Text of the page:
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Soc Sci Med. 2016 Apr;154:85-92. doi: 10.1016/j.socscimed.2016.02.037. Epub 2016 Feb 26.

'I knew before I was told': Breaches, cues and clues in the diagnostic assemblage.

Author information

1
Health Experiences Research Group, Nuffield Department of Primary Care Health Sciences, University of Oxford, Radcliffe Observatory Quarter, Woodstock Rd, Oxford OX2 6GG, United Kingdom; NIHR Oxford Biomedical Research Centre, John Radcliffe Hospital, Headley Way, Oxford OX3 9DU, United Kingdom. Electronic address: louise.locock@phc.ox.ac.uk.
2
Department of Sociology, Wentworth College, University of York, Heslington, York YO10 5DD, United Kingdom. Electronic address: Sarah.nettleton@york.ac.uk.
3
Health Experiences Research Group, Nuffield Department of Primary Care Health Sciences, University of Oxford, Radcliffe Observatory Quarter, Woodstock Rd, Oxford OX2 6GG, United Kingdom. Electronic address: Susan.kirkpatrick@phc.ox.ac.uk.
4
Health Experiences Research Group, Nuffield Department of Primary Care Health Sciences, University of Oxford, Radcliffe Observatory Quarter, Woodstock Rd, Oxford OX2 6GG, United Kingdom. Electronic address: Sara.ryan@phc.ox.ac.uk.
5
Health Experiences Research Group, Nuffield Department of Primary Care Health Sciences, University of Oxford, Radcliffe Observatory Quarter, Woodstock Rd, Oxford OX2 6GG, United Kingdom. Electronic address: Sue.ziebland@phc.ox.ac.uk.

Abstract

Diagnosis can be both a 'diagnostic moment', but also a process over time. This paper uses secondary analysis of narrative interviews on ovarian cancer, antenatal screening and motor neurone disease to explore how people relate assembling procedural, spatial and interactional evidence before the formal diagnostic moment. We offer the idea of a diagnostic assemblage to capture the ways in which individuals connect to and re-order signs and events that come to be associated with their bodies. Building on the empirical work of Poole and Lyne (2000) in the field of breast cancer diagnosis, we identify how patients describe being alerted to their diagnosis, either through 'clues' they report picking up (often inadvertently) or through 'cues', perceived as a more intentional prompt given by a health professional, or an organisational process. For patients, these clues frequently represent a breach in the expected order of their encounter with healthcare. Even seemingly mundane episodes or behaviours take on meanings which health professionals may not themselves anticipate. Our findings speak to an emergent body of work demonstrating that experiences of formal healthcare during the lead-up to diagnosis shape patients' expectations, degree of trust in professionals, and even health outcomes.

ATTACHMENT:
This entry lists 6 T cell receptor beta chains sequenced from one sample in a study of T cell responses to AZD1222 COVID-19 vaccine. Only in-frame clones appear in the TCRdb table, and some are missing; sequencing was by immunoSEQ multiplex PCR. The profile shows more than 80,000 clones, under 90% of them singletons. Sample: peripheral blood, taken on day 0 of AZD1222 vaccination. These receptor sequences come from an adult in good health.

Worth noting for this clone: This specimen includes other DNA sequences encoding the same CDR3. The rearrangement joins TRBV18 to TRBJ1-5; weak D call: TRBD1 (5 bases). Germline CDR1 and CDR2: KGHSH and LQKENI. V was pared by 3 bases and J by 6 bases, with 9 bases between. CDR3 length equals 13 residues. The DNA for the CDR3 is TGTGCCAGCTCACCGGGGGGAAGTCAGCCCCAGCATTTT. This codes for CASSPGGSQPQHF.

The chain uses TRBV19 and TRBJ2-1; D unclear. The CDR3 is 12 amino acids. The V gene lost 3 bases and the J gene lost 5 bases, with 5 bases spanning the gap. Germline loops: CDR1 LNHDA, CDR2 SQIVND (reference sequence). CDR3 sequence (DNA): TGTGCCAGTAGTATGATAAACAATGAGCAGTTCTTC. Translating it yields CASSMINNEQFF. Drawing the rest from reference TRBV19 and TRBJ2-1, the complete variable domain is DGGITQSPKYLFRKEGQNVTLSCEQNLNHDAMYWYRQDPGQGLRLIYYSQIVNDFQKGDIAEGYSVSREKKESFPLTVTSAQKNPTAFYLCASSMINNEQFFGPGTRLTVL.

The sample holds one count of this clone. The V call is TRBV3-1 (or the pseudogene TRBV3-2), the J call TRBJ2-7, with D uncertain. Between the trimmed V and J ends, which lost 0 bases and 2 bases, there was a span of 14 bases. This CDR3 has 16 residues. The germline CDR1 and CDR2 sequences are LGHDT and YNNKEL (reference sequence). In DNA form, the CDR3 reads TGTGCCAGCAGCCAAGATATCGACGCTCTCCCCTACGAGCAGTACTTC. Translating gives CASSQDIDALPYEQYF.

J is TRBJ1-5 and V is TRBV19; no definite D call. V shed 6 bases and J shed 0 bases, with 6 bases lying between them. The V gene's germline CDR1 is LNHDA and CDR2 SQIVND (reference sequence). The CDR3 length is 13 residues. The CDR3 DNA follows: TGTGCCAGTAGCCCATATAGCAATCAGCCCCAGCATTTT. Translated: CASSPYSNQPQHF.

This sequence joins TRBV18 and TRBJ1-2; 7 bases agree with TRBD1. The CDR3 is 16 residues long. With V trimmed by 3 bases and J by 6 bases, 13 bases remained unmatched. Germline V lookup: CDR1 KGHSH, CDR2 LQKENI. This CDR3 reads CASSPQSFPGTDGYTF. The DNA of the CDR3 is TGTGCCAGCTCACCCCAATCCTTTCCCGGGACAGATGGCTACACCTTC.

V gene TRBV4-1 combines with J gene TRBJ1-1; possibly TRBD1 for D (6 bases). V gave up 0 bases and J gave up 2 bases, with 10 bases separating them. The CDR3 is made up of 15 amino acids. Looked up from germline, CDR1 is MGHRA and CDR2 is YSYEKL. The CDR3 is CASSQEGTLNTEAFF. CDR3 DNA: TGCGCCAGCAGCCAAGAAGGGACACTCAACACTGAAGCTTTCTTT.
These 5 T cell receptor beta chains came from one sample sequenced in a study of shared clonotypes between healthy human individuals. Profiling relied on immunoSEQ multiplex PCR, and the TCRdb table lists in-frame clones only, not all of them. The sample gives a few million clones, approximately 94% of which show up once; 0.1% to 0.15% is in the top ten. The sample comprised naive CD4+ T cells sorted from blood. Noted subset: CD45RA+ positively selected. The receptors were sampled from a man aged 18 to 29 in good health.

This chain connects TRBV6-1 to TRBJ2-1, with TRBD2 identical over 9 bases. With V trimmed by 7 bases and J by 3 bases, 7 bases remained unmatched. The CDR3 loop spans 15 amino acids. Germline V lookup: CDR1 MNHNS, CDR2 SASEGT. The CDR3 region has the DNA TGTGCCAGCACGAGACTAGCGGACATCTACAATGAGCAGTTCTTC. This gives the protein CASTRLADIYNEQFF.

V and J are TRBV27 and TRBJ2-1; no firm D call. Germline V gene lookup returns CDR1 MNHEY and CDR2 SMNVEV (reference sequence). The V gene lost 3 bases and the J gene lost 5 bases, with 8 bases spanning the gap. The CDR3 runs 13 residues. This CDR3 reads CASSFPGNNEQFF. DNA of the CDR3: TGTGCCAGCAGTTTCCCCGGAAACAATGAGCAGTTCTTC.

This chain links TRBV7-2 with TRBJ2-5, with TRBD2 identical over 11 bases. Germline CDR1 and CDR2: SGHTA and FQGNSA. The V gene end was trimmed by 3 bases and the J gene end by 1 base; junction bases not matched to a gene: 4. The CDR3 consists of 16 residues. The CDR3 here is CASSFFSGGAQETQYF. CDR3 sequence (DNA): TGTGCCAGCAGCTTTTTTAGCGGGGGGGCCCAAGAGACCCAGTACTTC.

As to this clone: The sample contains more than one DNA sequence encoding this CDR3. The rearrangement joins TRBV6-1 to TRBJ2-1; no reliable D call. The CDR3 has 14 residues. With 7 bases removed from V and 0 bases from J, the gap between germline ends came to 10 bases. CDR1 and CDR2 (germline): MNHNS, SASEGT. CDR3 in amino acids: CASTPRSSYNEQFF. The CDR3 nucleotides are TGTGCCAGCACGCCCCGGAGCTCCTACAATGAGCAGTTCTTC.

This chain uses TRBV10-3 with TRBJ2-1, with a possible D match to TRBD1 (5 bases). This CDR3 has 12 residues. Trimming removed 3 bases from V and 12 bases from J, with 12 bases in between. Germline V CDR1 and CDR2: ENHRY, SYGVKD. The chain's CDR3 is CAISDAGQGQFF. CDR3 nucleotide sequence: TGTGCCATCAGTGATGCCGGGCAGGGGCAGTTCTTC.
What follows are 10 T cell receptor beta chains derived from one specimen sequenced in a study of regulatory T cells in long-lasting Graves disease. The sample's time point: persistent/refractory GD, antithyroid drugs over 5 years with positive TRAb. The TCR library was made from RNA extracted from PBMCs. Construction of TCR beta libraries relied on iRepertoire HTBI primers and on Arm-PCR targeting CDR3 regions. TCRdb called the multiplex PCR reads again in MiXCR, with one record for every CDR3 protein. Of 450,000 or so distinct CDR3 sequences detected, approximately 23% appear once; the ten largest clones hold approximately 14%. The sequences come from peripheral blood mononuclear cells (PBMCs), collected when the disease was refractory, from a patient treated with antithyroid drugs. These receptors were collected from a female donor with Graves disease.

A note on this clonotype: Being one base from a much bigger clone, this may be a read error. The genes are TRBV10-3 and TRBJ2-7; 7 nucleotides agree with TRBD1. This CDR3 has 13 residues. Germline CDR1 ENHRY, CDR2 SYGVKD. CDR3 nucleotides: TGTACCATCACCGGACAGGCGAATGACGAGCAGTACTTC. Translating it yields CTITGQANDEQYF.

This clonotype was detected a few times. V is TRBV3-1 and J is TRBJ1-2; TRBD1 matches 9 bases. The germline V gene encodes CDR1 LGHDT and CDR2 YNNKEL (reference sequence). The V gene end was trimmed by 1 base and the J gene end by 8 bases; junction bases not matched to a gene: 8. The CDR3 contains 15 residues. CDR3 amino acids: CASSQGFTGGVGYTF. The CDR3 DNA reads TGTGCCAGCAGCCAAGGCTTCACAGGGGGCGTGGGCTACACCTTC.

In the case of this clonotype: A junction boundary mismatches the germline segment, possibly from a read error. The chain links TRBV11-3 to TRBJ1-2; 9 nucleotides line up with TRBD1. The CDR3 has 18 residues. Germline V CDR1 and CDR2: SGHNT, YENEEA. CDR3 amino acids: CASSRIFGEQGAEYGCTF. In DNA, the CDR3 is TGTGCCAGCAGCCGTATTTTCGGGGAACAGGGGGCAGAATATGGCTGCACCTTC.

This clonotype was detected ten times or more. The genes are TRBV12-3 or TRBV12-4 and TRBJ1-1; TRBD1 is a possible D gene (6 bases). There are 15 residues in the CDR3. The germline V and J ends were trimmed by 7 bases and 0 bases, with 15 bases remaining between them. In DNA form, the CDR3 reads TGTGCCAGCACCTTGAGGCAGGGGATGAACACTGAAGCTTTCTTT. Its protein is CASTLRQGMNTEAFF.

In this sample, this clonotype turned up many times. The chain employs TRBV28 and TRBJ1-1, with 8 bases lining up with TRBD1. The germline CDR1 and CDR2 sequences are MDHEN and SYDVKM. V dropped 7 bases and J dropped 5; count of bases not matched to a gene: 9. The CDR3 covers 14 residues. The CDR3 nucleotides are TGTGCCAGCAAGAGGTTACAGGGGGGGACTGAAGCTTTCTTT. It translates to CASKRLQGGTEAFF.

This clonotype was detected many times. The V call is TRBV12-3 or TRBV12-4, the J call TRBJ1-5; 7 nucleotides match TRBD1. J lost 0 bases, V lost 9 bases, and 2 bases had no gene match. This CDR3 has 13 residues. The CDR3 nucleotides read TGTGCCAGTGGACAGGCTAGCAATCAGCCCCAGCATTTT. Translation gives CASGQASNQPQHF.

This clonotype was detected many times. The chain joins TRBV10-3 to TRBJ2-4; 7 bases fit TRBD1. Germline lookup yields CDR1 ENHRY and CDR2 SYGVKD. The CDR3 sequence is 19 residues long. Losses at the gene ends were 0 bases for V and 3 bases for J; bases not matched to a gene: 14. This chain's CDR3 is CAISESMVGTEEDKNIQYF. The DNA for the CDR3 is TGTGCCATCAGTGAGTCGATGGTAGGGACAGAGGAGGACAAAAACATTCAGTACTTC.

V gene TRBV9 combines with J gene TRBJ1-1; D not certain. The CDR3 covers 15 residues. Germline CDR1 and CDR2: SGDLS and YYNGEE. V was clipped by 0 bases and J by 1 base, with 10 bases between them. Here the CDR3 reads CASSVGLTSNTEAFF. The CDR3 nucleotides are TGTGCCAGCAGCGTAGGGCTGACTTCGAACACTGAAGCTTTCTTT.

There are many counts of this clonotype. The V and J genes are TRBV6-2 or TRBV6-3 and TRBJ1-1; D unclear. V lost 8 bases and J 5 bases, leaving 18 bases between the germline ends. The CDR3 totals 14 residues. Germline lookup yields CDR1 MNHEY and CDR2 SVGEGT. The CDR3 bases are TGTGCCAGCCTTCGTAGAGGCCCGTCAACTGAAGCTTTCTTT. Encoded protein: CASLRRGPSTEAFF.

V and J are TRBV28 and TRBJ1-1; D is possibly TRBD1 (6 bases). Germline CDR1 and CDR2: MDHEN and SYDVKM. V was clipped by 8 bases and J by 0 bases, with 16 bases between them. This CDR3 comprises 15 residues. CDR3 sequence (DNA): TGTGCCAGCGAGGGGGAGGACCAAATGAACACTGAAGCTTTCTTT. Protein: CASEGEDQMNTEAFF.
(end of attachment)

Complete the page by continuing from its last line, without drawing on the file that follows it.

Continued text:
KEYWORDS:

Diagnosis; Narrative; Patient experience; Qualitative research; Secondary analysis

PMID:
26945546
DOI:
10.1016/j.socscimed.2016.02.037
[Indexed for MEDLINE]

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